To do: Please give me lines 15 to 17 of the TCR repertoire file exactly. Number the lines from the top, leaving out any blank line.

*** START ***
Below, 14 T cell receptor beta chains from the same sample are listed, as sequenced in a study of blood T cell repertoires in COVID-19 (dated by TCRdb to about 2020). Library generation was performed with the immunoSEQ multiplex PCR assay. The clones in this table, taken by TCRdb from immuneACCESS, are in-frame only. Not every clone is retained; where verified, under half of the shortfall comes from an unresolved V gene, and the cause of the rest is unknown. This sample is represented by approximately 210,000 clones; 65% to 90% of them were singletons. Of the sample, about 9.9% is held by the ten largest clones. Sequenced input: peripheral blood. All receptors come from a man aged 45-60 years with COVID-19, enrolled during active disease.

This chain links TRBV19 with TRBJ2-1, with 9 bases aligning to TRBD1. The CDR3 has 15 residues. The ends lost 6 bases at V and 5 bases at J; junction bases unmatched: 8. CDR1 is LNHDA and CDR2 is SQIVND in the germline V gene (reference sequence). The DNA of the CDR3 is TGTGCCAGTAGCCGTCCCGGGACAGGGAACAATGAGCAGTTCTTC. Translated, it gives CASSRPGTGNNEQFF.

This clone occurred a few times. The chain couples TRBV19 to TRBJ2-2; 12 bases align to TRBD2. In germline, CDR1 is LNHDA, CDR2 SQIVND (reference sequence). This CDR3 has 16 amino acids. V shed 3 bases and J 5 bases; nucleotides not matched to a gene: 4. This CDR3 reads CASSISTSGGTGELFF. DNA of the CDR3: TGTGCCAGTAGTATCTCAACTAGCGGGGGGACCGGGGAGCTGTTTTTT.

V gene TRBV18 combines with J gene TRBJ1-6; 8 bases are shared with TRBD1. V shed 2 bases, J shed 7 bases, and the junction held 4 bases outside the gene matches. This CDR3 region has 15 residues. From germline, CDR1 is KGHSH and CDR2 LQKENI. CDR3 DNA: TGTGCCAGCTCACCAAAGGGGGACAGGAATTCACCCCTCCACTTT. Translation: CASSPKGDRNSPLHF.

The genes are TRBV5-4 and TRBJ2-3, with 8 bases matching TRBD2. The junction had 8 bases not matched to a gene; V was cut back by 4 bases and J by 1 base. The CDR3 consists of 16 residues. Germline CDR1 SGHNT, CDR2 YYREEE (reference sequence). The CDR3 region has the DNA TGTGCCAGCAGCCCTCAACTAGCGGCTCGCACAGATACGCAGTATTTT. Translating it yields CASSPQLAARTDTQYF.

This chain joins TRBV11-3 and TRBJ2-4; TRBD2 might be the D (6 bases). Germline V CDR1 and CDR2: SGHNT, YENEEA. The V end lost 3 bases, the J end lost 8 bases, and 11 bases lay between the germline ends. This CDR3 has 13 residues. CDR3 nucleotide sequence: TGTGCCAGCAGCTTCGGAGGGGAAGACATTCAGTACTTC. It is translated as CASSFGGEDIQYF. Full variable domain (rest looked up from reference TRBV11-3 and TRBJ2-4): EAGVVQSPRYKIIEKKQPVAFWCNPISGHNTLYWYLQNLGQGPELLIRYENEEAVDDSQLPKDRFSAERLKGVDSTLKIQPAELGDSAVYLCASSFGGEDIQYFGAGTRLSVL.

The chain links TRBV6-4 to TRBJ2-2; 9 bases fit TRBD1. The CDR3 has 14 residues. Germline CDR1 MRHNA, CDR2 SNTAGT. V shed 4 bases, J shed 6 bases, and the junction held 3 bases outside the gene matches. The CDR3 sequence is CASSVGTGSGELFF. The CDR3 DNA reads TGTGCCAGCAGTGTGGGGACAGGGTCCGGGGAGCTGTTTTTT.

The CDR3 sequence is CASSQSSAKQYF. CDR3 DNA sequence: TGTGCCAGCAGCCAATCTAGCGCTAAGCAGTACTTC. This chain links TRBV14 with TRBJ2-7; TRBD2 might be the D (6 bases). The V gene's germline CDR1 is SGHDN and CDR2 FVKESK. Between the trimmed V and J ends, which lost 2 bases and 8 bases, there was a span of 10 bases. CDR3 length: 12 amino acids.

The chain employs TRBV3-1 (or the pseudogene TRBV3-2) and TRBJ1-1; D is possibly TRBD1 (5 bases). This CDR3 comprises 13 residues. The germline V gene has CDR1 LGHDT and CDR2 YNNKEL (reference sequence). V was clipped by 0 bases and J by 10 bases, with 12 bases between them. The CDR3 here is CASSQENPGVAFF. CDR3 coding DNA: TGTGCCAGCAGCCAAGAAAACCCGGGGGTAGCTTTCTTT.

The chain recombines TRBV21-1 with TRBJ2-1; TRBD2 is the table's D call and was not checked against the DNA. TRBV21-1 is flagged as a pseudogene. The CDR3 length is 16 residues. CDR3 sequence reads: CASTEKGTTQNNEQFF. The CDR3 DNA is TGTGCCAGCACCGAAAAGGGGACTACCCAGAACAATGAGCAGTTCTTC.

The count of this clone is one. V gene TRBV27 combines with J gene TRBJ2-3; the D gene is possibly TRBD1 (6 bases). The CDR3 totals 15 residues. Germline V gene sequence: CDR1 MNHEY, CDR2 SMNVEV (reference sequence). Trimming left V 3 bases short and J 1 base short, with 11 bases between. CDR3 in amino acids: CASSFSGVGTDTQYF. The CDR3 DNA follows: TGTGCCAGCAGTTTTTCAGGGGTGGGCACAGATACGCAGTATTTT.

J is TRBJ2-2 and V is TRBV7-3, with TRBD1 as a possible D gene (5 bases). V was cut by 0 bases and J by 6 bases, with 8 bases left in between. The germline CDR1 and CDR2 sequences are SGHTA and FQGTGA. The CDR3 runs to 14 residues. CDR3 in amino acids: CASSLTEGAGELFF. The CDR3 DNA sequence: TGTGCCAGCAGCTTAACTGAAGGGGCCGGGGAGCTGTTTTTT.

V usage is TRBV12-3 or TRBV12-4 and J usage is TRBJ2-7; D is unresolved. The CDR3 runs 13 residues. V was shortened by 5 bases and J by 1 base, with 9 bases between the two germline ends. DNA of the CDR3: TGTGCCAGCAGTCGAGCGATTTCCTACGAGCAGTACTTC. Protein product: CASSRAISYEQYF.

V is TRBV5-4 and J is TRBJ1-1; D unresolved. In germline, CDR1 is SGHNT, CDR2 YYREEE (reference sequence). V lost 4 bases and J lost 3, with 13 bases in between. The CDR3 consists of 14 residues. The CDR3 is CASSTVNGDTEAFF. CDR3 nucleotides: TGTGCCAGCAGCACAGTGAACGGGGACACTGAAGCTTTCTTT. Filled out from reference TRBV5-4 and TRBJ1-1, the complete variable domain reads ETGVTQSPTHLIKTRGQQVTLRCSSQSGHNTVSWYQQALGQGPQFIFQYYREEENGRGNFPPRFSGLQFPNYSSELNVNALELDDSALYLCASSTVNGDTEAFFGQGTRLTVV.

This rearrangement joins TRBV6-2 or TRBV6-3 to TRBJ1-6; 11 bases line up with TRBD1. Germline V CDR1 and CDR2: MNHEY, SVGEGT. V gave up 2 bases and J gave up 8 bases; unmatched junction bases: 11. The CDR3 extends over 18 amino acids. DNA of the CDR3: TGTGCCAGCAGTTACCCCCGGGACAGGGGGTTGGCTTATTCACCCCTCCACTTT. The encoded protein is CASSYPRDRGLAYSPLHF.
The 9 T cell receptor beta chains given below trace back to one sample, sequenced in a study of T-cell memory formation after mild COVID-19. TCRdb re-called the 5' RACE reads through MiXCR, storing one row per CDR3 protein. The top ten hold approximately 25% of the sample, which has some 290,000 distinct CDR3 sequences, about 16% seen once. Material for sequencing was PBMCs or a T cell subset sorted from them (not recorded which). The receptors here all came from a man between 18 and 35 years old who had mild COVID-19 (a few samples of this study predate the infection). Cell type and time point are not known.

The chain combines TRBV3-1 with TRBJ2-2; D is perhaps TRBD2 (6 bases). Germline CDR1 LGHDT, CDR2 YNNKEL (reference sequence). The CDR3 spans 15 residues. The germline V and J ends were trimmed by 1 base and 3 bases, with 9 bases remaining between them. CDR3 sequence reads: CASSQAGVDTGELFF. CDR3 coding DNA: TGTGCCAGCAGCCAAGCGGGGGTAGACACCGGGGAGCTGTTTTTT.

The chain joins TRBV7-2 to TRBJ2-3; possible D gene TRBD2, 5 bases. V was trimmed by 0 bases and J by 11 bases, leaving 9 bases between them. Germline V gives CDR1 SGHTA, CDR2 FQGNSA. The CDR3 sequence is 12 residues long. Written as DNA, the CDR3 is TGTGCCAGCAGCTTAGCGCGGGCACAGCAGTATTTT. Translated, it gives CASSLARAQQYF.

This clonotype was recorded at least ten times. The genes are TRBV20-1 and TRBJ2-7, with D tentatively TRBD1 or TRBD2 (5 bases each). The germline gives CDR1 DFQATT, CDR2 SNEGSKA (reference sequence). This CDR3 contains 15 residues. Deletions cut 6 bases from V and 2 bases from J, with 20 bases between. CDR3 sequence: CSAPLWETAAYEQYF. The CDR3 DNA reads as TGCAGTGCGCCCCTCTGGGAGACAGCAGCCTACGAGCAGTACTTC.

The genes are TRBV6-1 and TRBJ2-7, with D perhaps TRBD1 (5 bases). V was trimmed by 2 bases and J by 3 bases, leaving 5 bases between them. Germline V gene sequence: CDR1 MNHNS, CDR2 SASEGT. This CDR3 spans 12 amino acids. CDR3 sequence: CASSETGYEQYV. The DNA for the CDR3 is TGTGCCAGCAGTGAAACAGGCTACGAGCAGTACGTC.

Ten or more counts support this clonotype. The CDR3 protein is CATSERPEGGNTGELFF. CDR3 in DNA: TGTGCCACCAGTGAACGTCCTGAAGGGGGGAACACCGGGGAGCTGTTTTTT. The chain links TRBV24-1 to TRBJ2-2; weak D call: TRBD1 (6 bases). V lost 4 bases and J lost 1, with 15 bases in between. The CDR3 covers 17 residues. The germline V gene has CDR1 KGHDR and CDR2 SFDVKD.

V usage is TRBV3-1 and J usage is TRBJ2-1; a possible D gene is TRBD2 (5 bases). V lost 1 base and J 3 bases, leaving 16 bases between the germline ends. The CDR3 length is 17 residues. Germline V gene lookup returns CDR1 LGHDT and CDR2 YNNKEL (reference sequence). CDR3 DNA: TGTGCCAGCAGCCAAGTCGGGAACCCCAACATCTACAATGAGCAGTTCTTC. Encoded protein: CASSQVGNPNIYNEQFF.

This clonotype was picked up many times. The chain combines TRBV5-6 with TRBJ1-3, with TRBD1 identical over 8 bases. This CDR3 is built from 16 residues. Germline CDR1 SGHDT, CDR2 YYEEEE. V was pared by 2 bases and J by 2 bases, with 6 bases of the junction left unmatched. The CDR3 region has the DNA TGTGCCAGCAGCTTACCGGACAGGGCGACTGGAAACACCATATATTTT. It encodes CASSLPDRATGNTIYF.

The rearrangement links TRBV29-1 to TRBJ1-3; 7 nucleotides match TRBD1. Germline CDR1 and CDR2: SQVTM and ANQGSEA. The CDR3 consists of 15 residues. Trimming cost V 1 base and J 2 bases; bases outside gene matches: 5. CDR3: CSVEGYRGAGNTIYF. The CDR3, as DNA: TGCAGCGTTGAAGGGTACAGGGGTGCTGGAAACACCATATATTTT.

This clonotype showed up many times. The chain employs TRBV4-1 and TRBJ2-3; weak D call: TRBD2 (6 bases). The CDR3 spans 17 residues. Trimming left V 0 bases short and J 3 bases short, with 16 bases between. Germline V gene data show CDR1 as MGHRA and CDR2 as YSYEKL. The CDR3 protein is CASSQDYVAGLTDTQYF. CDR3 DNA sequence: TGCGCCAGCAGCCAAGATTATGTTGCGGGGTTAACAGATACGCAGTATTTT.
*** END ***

This rearrangement joins TRBV6-2 or TRBV6-3 to TRBJ1-6; 11 bases line up with TRBD1. Germline V CDR1 and CDR2: MNHEY, SVGEGT. V gave up 2 bases and J gave up 8 bases; unmatched junction bases: 11. The CDR3 extends over 18 amino acids. DNA of the CDR3: TGTGCCAGCAGTTACCCCCGGGACAGGGGGTTGGCTTATTCACCCCTCCACTTT. The encoded protein is CASSYPRDRGLAYSPLHF.
The 9 T cell receptor beta chains given below trace back to one sample, sequenced in a study of T-cell memory formation after mild COVID-19. TCRdb re-called the 5' RACE reads through MiXCR, storing one row per CDR3 protein. The top ten hold approximately 25% of the sample, which has some 290,000 distinct CDR3 sequences, about 16% seen once. Material for sequencing was PBMCs or a T cell subset sorted from them (not recorded which). The receptors here all came from a man between 18 and 35 years old who had mild COVID-19 (a few samples of this study predate the infection). Cell type and time point are not known.

The chain combines TRBV3-1 with TRBJ2-2; D is perhaps TRBD2 (6 bases). Germline CDR1 LGHDT, CDR2 YNNKEL (reference sequence). The CDR3 spans 15 residues. The germline V and J ends were trimmed by 1 base and 3 bases, with 9 bases remaining between them. CDR3 sequence reads: CASSQAGVDTGELFF. CDR3 coding DNA: TGTGCCAGCAGCCAAGCGGGGGTAGACACCGGGGAGCTGTTTTTT.